The ALF Code of Conduct
15 September 2013
The regulatory backdrop for third party litigation funders in the UK has been a little unclear for some time, which may have counted against the sector in the minds of some claimants and investors. We’ve known that the FSA doesn’t see a problem that needs to be addressed or, therefore, a need for it to regulate funding. We’ve also known that Lord Justice Jackson recommended a voluntary regime in his final report on litigation costs. What has been unclear, until now, is the form that the voluntary regulation might take.
There is an Association of Litigation Funders and a Code of Conduct for Litigation Funders. The Code has been prepared by a Civil Justice Council working party, chaired by Michael Napier CBE, QC (Hon). It has been designed to foster standards of best practice and to promote greater transparency in the provision of litigation funding services and gives effect to the Jackson Report.
In particular the Code:
Defines what a funder is
Confines the Code’s territorial scope to England (and Wales)
Creates a duty of confidentiality on the part of a funder, subject to any express confidentiality agreement between the parties
- To encourage claimants to take independent legal advice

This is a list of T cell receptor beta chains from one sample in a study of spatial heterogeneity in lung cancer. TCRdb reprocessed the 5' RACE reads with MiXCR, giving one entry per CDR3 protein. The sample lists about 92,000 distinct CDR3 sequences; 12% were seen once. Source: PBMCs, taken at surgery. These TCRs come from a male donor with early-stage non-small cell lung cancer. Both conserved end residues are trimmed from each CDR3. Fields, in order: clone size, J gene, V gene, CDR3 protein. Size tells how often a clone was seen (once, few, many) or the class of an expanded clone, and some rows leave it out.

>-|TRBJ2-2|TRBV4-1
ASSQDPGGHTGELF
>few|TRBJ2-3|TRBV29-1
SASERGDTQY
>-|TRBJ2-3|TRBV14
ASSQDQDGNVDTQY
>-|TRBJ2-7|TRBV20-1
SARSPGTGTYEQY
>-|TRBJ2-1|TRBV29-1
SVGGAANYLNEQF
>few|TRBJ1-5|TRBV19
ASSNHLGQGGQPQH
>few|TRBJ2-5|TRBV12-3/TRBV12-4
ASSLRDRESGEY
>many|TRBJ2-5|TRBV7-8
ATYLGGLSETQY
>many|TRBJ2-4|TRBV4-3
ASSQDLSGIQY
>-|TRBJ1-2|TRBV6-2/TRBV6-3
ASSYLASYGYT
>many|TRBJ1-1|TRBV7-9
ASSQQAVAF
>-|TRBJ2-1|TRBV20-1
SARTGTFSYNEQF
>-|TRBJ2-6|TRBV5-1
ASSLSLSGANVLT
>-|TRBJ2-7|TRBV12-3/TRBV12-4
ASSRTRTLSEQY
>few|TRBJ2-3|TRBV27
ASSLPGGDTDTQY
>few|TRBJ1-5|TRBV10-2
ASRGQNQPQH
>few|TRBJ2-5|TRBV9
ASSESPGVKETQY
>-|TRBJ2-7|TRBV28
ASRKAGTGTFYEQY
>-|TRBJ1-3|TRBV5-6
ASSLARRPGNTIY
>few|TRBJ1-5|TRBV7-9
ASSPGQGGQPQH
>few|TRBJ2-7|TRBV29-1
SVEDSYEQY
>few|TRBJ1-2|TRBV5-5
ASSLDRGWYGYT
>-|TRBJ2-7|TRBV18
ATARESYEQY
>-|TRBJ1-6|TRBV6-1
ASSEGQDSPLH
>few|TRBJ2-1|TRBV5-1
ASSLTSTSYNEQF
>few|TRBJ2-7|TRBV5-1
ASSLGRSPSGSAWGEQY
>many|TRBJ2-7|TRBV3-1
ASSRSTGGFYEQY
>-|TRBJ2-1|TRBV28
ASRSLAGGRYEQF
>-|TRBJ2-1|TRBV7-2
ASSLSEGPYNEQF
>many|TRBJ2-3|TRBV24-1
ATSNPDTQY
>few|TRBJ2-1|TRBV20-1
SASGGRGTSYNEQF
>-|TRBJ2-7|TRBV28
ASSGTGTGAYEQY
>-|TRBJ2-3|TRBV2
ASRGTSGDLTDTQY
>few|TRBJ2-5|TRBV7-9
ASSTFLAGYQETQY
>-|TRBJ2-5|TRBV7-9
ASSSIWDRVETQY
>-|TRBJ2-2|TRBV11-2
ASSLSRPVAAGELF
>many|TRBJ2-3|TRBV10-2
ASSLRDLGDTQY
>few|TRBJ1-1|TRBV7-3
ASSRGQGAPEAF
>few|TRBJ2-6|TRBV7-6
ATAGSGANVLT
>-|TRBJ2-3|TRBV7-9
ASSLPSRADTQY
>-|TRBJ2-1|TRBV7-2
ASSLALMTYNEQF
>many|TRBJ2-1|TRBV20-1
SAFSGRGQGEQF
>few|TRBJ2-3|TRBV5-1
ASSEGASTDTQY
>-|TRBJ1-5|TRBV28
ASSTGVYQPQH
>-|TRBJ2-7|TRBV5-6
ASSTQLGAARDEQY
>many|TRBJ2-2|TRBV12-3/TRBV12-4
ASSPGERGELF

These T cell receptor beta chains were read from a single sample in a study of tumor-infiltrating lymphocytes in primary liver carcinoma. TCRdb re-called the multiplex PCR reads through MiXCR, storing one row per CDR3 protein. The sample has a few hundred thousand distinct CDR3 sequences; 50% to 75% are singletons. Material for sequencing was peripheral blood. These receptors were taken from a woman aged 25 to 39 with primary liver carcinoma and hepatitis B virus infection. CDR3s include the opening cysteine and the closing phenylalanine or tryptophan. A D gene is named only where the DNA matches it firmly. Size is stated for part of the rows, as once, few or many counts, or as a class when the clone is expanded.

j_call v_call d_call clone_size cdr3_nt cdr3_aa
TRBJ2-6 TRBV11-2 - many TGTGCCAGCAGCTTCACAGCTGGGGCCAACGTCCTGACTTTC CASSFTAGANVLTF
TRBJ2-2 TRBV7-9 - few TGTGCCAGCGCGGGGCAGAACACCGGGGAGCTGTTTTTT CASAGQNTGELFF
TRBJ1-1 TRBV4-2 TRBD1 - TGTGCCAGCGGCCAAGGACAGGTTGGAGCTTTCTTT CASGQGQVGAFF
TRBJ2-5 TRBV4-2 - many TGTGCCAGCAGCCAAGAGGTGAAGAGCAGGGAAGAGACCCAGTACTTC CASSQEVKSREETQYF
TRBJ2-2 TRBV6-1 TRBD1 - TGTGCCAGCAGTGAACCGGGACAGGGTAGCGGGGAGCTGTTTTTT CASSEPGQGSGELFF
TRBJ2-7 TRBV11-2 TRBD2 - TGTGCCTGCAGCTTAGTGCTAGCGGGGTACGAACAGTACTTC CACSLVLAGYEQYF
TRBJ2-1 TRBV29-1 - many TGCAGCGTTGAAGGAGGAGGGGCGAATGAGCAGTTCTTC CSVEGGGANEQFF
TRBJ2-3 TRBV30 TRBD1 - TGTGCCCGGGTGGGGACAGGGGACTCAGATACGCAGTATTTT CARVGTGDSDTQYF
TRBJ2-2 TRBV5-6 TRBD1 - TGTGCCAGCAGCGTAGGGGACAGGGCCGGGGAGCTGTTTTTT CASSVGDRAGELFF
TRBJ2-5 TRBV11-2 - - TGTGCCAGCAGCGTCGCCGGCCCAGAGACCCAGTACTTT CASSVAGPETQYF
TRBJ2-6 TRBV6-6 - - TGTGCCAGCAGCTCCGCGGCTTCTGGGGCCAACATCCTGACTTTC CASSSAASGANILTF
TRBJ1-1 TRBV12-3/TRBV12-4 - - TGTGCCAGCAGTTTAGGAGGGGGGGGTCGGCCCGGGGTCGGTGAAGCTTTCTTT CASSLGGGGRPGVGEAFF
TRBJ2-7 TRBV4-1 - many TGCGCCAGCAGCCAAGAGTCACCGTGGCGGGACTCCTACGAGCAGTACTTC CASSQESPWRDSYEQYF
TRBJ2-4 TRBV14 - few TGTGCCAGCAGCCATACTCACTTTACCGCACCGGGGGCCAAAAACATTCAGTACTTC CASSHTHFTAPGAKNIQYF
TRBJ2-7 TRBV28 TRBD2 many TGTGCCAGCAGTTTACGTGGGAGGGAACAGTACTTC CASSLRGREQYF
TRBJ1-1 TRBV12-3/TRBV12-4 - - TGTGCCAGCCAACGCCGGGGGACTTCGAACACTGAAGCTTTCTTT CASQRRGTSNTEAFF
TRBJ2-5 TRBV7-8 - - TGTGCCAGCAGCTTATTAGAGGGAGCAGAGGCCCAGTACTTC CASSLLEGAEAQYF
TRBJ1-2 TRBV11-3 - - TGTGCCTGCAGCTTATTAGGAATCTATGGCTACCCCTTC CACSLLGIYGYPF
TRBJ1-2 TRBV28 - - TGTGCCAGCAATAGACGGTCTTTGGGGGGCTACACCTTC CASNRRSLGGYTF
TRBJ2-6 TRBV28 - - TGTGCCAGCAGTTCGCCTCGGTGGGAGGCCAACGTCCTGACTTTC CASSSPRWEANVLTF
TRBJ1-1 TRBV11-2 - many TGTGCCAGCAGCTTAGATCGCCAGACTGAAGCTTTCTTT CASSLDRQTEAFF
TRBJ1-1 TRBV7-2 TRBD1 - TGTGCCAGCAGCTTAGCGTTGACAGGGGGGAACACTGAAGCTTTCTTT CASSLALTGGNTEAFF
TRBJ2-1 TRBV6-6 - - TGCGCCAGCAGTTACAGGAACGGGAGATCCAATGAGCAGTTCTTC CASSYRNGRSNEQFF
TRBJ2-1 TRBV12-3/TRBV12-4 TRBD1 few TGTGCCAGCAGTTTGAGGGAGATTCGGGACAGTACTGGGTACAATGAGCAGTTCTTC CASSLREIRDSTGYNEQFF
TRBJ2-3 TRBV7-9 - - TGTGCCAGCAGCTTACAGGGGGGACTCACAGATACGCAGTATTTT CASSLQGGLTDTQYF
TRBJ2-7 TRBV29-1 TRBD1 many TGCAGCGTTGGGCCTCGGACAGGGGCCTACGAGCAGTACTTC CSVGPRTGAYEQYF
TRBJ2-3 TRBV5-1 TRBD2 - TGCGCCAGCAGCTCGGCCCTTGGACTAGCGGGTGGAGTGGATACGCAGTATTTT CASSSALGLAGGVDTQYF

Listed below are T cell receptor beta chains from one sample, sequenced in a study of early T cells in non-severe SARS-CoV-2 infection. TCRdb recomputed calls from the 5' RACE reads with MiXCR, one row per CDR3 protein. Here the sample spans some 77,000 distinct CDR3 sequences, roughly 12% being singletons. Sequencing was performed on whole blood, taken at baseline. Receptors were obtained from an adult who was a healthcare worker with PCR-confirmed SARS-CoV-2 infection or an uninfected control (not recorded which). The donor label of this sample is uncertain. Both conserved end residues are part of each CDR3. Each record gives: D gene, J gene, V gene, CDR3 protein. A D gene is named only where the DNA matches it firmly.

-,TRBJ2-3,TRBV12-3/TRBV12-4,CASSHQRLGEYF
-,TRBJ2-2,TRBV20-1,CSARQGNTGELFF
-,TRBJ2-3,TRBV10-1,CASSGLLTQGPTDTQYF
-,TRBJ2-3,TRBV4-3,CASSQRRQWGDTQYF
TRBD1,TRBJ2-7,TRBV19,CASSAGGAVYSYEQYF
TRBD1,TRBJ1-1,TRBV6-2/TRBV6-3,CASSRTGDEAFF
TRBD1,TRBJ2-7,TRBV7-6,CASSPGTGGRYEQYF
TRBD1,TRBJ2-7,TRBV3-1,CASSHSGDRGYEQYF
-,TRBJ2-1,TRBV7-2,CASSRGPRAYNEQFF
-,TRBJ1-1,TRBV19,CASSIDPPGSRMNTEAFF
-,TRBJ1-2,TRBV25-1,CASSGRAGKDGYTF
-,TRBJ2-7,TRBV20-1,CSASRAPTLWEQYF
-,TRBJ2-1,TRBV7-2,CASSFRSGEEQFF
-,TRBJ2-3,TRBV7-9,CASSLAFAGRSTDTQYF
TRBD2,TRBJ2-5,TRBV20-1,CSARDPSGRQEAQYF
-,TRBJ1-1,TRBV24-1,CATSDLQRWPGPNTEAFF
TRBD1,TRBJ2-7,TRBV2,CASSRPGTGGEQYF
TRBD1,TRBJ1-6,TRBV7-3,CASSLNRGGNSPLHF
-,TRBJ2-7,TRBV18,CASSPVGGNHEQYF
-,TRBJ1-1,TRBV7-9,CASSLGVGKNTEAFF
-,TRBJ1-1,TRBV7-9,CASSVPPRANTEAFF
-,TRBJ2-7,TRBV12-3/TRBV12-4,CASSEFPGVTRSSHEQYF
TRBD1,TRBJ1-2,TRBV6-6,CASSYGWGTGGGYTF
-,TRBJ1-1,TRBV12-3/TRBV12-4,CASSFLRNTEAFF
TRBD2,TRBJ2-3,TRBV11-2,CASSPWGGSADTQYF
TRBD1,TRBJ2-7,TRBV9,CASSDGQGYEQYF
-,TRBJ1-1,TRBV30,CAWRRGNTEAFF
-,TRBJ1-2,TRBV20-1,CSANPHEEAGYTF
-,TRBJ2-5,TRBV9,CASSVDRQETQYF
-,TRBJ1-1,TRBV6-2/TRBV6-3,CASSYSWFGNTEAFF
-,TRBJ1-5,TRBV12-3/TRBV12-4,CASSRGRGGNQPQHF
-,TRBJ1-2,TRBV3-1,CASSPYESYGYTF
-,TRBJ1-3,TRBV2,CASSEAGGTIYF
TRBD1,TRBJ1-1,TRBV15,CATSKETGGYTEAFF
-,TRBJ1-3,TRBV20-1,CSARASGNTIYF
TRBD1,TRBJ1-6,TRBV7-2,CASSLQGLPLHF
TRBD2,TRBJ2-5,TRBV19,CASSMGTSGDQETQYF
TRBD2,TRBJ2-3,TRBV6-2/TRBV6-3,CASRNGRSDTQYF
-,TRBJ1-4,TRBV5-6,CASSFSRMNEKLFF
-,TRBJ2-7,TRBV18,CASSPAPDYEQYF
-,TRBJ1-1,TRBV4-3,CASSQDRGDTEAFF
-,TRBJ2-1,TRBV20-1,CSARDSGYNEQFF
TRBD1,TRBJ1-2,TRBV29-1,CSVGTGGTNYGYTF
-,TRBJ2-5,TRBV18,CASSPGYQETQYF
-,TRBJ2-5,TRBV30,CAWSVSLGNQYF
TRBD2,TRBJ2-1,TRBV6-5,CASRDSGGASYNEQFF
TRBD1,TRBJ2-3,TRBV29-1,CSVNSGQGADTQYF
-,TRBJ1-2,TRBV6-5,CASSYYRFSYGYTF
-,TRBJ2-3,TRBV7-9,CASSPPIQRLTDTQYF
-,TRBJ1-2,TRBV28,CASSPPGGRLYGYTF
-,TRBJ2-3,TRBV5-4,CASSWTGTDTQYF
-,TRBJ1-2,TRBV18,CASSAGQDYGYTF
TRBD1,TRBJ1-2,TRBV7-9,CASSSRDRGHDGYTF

- Not to put the claimant’s lawyers in breach of their professional duties
- Not to take control or conduct of the claim from the claimant’s lawyers
- To maintain adequate financial resources to meet their funding obligations
Encourages clarity in litigation funding agreements in relation to financial liabilities, including liabilities for:
- Adverse costs
- Insurance premiums
- Security for costs
- Specifies that litigation funding agreements will state if and how the funder may:
Provide input regarding settlement decisions by the claimant
Terminate the agreement if the funder reasonably:
- stops being satisfied about the merits of the claim;
- believes that the claim is no longer commercially viable; or
- believes that the claimant is in material breach
Provides that, if the funder can terminate as above, its obligations continue until the date of termination (unless termination is due to the claimant’s breach).
Disputes about settlement or termination are resolved by a binding opinion from a QC (Queen’s Counsel) jointly instructed by the parties (or nominated by the Chairman of the Bar Council)
The Code is concise but nevertheless touches on the key aspects of the relationship between the claimant, its lawyers and the funder. In particular, the funder may not run the litigation, it should not enter into financial commitments that it cannot honour and it should not withdraw funding arbitrarily. Some claimants may have a different ‘shopping list’. Conversely, investors in claims can be nervous about not having control and only restricted rights to turn off the funding tap. The Code tries to steer a course between the two. For claimants it provides a useful framework for their dealings with funders. For investors it’s very hard to make a commitment if they don’t know the rules of the game – the Code may not be everything investors wish for but at the very least it provides welcome clarity.